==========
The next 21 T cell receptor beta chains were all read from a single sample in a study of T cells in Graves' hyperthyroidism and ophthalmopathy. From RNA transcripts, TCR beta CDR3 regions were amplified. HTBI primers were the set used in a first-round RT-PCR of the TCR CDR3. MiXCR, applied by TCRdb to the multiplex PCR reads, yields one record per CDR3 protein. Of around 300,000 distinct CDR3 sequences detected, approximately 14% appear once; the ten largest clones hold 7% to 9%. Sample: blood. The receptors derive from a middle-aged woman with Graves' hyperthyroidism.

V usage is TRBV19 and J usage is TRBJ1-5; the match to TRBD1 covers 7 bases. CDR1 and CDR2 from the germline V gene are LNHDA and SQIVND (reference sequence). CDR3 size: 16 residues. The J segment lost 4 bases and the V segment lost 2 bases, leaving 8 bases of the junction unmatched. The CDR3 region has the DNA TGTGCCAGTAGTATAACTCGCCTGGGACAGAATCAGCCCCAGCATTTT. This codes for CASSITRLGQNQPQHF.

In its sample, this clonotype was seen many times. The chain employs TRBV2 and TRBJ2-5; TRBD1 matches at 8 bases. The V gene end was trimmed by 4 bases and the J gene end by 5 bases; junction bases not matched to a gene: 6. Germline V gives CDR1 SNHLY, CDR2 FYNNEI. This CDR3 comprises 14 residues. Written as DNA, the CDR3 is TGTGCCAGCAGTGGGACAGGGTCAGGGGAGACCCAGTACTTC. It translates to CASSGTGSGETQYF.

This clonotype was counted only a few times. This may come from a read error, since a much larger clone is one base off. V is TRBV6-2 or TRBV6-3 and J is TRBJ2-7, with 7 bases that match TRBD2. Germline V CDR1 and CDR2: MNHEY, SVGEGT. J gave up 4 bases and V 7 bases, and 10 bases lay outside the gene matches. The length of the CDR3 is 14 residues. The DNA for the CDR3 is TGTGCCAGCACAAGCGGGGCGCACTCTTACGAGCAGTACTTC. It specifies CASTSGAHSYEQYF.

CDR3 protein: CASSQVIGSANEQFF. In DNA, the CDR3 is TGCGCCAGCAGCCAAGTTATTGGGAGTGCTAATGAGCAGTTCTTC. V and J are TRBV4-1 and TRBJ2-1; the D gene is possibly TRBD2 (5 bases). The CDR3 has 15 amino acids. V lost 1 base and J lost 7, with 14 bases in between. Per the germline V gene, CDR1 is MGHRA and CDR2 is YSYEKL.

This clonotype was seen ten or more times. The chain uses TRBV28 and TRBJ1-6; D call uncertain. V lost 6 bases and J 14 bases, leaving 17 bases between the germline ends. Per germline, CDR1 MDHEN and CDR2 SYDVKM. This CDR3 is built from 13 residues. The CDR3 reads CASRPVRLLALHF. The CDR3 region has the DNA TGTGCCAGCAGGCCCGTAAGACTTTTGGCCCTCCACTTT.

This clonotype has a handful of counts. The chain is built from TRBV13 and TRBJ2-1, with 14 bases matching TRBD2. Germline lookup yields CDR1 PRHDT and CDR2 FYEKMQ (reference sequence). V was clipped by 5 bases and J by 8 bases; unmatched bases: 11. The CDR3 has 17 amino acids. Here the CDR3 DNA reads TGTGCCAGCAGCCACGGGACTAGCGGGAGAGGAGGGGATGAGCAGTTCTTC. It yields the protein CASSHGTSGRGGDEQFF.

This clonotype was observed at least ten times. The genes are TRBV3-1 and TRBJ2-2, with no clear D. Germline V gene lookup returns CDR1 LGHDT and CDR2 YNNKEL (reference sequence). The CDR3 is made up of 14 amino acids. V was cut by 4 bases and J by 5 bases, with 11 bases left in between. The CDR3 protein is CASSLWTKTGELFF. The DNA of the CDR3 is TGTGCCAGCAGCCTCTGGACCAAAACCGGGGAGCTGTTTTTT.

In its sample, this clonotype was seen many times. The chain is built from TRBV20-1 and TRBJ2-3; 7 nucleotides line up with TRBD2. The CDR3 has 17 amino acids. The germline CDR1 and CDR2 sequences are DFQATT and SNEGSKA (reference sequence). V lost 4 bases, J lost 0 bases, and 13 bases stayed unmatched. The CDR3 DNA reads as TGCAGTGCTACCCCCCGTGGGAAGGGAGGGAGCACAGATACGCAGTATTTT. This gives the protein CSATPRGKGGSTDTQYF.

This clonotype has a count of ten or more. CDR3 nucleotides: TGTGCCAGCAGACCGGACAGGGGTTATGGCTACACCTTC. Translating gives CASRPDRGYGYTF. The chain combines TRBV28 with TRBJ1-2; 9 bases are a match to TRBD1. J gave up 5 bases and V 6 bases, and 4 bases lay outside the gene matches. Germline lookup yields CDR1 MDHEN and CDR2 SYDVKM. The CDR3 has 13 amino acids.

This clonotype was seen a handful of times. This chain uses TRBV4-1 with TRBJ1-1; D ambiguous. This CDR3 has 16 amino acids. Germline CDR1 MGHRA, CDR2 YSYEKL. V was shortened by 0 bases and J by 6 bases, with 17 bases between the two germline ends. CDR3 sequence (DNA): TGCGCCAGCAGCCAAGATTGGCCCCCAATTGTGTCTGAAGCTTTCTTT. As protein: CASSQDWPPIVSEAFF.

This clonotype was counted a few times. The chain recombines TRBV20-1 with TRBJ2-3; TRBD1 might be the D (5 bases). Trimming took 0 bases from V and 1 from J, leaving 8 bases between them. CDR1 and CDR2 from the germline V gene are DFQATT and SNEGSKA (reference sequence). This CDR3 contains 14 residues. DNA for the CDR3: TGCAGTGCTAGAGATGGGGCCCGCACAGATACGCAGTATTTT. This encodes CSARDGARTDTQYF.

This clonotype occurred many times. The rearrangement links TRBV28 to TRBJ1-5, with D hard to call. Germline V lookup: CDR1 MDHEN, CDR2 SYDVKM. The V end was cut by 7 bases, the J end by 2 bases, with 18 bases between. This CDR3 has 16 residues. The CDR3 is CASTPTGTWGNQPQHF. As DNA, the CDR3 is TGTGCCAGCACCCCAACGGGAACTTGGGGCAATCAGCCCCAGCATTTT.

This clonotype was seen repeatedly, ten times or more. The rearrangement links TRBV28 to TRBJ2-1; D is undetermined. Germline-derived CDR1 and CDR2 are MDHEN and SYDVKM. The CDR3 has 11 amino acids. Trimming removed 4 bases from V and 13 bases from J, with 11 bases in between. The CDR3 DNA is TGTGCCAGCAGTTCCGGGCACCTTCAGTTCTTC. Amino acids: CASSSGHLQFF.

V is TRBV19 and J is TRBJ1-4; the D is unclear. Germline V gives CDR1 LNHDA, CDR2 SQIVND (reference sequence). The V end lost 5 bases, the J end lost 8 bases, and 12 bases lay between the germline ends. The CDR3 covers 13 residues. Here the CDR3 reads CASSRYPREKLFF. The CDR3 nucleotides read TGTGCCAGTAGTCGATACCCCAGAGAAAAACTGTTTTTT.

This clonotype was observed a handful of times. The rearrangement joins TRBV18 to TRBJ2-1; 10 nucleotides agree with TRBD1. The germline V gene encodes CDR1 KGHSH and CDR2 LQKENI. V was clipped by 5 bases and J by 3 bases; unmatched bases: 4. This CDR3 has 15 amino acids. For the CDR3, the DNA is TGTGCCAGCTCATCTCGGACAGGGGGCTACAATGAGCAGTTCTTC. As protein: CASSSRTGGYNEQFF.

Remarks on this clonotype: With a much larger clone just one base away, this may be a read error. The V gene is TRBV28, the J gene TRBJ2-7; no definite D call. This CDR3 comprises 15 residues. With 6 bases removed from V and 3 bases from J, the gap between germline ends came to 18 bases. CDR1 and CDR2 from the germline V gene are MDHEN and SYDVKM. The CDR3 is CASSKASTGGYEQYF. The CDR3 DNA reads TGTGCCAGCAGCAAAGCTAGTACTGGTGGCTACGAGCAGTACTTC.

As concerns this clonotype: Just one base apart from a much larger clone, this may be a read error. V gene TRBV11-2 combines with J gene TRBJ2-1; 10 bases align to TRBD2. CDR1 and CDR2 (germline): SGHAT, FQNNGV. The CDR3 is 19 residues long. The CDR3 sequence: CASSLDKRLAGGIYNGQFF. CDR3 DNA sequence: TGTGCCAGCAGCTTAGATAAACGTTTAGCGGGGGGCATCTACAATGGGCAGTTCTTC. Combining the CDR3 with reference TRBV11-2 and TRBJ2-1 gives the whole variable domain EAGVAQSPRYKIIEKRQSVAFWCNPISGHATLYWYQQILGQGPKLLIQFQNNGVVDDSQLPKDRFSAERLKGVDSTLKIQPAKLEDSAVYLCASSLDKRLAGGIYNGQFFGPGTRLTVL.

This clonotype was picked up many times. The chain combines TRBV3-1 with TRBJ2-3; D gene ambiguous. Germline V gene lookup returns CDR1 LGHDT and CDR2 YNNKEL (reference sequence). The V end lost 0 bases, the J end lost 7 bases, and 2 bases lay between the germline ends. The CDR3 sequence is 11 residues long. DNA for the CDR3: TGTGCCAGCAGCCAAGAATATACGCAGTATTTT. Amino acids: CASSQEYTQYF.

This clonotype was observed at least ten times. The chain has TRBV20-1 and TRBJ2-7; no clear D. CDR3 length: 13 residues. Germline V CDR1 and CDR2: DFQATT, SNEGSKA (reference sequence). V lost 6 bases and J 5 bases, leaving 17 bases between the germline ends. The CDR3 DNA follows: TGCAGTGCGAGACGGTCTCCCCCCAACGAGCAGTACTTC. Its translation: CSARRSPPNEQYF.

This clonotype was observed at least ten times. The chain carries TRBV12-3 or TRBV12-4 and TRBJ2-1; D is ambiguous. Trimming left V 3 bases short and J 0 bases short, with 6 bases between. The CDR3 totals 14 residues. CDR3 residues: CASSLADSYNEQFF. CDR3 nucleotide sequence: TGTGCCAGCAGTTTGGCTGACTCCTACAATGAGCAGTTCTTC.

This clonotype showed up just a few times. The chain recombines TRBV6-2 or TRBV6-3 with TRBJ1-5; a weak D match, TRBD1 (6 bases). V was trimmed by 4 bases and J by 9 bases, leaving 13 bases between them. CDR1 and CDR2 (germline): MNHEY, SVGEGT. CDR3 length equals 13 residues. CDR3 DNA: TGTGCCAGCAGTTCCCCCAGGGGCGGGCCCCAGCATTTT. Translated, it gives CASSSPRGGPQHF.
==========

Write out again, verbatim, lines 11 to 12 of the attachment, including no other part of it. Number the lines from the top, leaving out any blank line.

This clonotype was seen a handful of times. This chain uses TRBV4-1 with TRBJ1-1; D ambiguous. This CDR3 has 16 amino acids. Germline CDR1 MGHRA, CDR2 YSYEKL. V was shortened by 0 bases and J by 6 bases, with 17 bases between the two germline ends. CDR3 sequence (DNA): TGCGCCAGCAGCCAAGATTGGCCCCCAATTGTGTCTGAAGCTTTCTTT. As protein: CASSQDWPPIVSEAFF.

This clonotype was counted a few times. The chain recombines TRBV20-1 with TRBJ2-3; TRBD1 might be the D (5 bases). Trimming took 0 bases from V and 1 from J, leaving 8 bases between them. CDR1 and CDR2 from the germline V gene are DFQATT and SNEGSKA (reference sequence). This CDR3 contains 14 residues. DNA for the CDR3: TGCAGTGCTAGAGATGGGGCCCGCACAGATACGCAGTATTTT. This encodes CSARDGARTDTQYF.